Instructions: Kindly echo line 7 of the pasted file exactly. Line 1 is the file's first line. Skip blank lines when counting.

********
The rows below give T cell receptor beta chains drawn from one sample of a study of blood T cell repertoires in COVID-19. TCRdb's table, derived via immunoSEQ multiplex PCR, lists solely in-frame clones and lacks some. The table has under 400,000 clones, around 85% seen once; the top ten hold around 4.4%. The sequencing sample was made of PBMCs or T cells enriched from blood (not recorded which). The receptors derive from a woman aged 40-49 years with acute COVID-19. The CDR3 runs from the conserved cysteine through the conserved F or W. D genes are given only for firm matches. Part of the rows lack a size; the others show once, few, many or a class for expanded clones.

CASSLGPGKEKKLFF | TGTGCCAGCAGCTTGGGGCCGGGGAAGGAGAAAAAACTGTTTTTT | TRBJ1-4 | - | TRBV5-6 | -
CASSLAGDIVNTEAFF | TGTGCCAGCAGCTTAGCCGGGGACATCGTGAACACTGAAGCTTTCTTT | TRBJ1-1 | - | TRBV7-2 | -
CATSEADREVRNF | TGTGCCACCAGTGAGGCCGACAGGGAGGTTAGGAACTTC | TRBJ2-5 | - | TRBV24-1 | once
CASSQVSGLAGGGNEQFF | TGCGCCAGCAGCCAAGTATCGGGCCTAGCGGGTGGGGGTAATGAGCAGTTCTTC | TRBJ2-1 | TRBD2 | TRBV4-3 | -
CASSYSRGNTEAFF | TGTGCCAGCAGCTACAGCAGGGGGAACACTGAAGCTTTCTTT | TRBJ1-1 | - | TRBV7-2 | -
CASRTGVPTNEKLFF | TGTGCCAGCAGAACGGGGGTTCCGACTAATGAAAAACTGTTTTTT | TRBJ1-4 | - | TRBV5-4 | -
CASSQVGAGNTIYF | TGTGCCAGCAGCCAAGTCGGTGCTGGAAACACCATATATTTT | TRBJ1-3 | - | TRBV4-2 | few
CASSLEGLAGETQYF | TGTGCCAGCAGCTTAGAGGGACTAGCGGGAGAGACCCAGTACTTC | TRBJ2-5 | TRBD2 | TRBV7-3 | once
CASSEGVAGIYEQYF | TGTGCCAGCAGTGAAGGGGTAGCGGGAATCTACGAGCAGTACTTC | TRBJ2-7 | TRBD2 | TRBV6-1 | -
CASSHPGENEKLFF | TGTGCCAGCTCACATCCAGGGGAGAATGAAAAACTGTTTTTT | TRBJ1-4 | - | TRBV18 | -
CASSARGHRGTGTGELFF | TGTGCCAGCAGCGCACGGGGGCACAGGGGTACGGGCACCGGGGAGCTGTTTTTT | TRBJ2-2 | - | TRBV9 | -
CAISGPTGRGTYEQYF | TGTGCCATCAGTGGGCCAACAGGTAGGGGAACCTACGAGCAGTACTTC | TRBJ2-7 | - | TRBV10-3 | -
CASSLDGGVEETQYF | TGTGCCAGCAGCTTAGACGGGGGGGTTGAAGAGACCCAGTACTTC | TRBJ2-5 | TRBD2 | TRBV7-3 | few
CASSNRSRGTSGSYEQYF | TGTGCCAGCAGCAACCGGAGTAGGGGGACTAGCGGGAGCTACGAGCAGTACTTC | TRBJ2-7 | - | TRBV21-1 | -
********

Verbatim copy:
CASRTGVPTNEKLFF | TGTGCCAGCAGAACGGGGGTTCCGACTAATGAAAAACTGTTTTTT | TRBJ1-4 | - | TRBV5-4 | -